The thing is, Delhi is a gigantic melting pot. Every one has an opinion on it. The city seems to have an opinion about everything. Is it safe to travel to? When should I visit? The summer is too hot and the winter too cold. October, then. Or November. When the sun has toned down its blaze, and the bitter north wind is yet to set foot in the city. Delhi is so famous that no one needs to tell you what to do while you're visiting. You'll always have plenty of options, you'll always be given plenty of advice. For instance, if gorging on the delicious, succulent kebabs at Karim's is your top priority, there will be some one who will ask you to put that plan on hold, and go watch the new exhibit at the Modern Art Museum. Or, if all you want to do is spend a tourist-y day near the India Gate, you'll be advised to not waste your time and avail the Hop on Hop off service for a tour of the city. And on a day that you find yourself wanting to rush about, you'll find that you are being asked to take a lazy stroll around Connaught Place. So this piece of writing is to tell you to forget about all that advice, and not bother about what you are missing out on. Here are four places in Delhi I have made a point to visit:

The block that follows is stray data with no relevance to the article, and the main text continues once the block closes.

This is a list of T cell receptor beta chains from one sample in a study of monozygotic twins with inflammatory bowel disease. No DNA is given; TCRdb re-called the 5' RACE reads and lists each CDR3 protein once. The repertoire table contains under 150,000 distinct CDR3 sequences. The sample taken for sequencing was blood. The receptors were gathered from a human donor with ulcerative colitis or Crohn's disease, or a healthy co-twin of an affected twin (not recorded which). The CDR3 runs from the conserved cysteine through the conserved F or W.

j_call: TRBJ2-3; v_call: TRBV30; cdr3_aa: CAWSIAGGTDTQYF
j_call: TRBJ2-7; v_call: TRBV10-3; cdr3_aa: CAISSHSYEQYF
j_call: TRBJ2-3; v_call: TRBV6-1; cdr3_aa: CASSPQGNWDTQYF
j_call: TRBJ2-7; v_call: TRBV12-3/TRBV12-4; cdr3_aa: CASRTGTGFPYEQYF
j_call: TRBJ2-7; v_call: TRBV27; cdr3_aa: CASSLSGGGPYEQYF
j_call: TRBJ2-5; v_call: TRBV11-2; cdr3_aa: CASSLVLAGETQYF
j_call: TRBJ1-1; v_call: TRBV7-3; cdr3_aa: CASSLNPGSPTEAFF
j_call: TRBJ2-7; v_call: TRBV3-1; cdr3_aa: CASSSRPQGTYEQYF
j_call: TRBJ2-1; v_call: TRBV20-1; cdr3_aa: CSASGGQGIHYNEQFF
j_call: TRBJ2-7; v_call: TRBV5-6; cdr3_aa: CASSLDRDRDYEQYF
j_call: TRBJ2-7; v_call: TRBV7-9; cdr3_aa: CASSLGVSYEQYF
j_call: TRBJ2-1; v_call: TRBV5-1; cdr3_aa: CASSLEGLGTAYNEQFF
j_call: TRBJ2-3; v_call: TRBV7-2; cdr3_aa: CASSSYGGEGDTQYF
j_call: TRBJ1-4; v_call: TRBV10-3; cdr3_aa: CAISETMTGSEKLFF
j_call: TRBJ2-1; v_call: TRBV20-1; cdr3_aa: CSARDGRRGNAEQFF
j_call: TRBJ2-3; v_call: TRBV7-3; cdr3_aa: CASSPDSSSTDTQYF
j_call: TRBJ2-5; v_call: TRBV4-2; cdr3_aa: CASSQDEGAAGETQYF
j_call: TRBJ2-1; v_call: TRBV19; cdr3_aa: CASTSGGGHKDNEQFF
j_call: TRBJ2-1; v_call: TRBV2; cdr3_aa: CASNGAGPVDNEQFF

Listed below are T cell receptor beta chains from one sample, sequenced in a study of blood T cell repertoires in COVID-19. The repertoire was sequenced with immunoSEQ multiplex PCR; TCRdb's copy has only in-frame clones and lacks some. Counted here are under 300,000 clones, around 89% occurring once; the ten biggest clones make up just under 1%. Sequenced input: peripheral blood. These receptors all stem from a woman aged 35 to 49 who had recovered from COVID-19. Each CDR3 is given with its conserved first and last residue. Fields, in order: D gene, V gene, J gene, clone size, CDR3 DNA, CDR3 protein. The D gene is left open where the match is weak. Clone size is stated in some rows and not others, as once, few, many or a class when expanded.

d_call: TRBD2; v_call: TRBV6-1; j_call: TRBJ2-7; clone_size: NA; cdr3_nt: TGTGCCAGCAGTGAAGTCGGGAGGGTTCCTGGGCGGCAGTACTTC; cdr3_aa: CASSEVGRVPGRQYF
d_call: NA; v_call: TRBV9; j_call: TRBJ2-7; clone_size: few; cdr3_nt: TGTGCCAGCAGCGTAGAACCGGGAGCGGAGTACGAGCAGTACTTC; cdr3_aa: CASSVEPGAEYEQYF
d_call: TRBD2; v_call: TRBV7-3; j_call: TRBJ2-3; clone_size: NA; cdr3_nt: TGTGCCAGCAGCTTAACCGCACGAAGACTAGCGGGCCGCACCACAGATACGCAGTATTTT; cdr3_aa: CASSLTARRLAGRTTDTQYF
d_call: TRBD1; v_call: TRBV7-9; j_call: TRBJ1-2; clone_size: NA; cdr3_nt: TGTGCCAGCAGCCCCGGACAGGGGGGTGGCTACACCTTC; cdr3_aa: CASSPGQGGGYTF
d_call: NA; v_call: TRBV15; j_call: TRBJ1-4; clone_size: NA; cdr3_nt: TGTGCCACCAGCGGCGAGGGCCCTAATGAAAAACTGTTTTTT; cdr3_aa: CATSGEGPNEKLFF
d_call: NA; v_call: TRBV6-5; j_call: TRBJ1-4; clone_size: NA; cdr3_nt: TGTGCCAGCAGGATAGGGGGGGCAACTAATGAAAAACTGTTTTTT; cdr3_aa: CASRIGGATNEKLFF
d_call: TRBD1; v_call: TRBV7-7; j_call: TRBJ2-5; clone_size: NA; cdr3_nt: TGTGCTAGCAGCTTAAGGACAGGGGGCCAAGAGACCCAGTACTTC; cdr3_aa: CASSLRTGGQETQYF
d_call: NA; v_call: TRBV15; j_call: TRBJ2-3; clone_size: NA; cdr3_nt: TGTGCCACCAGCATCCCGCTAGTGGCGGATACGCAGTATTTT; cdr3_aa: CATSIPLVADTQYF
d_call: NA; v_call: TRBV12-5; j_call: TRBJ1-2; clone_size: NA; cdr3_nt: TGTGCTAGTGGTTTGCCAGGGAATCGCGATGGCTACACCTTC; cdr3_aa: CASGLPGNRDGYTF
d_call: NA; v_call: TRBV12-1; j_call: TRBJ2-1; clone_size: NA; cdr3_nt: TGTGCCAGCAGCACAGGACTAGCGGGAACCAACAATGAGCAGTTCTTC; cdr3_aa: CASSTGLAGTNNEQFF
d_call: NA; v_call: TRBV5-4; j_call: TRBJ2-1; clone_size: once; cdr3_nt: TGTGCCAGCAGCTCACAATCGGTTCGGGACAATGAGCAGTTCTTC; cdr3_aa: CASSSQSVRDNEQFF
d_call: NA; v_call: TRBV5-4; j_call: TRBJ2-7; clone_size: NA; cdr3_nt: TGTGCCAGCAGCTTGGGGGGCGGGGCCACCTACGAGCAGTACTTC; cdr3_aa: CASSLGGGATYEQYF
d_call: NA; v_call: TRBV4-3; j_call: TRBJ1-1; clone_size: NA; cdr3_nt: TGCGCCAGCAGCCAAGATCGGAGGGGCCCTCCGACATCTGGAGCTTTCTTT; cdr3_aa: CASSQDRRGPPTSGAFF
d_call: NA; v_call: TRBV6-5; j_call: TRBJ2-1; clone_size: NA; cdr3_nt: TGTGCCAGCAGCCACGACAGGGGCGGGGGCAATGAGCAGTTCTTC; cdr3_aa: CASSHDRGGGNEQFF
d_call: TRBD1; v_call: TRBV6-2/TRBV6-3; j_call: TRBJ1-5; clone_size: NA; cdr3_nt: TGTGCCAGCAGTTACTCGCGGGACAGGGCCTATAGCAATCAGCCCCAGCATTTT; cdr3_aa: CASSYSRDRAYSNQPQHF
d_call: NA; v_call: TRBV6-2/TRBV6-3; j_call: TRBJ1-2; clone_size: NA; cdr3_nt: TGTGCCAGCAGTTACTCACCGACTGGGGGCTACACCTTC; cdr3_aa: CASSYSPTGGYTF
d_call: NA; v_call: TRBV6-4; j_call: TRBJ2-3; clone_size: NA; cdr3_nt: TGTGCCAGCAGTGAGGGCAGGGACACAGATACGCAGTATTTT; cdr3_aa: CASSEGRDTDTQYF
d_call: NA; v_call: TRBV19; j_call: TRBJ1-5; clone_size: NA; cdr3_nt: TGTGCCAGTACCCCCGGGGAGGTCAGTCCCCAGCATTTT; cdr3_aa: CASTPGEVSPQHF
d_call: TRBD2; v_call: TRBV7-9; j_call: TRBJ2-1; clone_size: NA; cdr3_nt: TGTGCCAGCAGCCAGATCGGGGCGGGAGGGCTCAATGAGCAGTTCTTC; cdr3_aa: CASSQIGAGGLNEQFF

Agrasen in Baoli: At the heart of Delhi, amidst the towering buildings of Connaught Place is this ancient step well, supposedly built by the legendary king Agrasen. Its location is what makes this step well so unique. Its architecture is interesting, of course, but what attracts me to this place is the fact that it lies in the middle of the city, tucked away like history's little secret.
Humayun's Tomb: Located in the eastern part of Delhi, this tomb is located within a garden complex that also has the graves of Bega Begum and Dara Shikoh. The tomb inaugurated a new era in the style of Mughal architecture. The site is beautifully maintained, and in spite of the flow of tourists, there is a kind of silence that hangs around in the air.
May Day Bookstore: This bookstore and cafe was started in conjunction with Safdar Studio- the performance space of Jana Natya Mancha. The food at the cafe is more than reasonably priced and the bookstore itself has an excellent collection. You can read, sit down with a cup of coffee, or join in on an adda. And you might even get to catch a performance at Safdar Studio if you're lucky.
Dariya Ganj: Speaking of books, Dariya Ganj appears on this list for its Sunday book market, when its footpaths turn into a book lover's paradise. If you are equipped with bargaining skills, this market is sure to turn into a proper treasure hunt.
Some of the photos are by SDC.